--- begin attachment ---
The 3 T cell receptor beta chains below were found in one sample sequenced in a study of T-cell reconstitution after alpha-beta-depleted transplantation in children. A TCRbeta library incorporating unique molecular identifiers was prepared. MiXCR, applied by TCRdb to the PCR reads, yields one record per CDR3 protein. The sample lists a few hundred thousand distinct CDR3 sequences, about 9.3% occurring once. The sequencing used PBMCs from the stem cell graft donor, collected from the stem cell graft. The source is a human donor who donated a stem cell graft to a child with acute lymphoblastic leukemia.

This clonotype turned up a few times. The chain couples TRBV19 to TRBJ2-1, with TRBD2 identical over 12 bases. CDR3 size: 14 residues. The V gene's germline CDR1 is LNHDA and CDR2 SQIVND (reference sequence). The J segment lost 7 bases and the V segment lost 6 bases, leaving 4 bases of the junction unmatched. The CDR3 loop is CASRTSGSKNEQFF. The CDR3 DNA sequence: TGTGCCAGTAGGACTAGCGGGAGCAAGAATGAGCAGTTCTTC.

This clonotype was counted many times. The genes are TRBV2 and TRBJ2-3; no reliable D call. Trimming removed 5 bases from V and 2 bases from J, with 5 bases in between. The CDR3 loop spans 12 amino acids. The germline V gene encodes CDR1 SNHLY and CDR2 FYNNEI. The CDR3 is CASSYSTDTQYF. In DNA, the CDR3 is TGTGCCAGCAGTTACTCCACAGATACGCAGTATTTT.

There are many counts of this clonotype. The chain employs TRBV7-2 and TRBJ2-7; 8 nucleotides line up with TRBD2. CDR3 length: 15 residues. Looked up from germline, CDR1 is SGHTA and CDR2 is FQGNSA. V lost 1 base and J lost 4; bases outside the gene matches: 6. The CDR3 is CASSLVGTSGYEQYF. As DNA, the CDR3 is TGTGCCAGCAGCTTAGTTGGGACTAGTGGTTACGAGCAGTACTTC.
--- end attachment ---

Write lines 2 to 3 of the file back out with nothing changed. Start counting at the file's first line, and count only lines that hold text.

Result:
This clonotype turned up a few times. The chain couples TRBV19 to TRBJ2-1, with TRBD2 identical over 12 bases. CDR3 size: 14 residues. The V gene's germline CDR1 is LNHDA and CDR2 SQIVND (reference sequence). The J segment lost 7 bases and the V segment lost 6 bases, leaving 4 bases of the junction unmatched. The CDR3 loop is CASRTSGSKNEQFF. The CDR3 DNA sequence: TGTGCCAGTAGGACTAGCGGGAGCAAGAATGAGCAGTTCTTC.

This clonotype was counted many times. The genes are TRBV2 and TRBJ2-3; no reliable D call. Trimming removed 5 bases from V and 2 bases from J, with 5 bases in between. The CDR3 loop spans 12 amino acids. The germline V gene encodes CDR1 SNHLY and CDR2 FYNNEI. The CDR3 is CASSYSTDTQYF. In DNA, the CDR3 is TGTGCCAGCAGTTACTCCACAGATACGCAGTATTTT.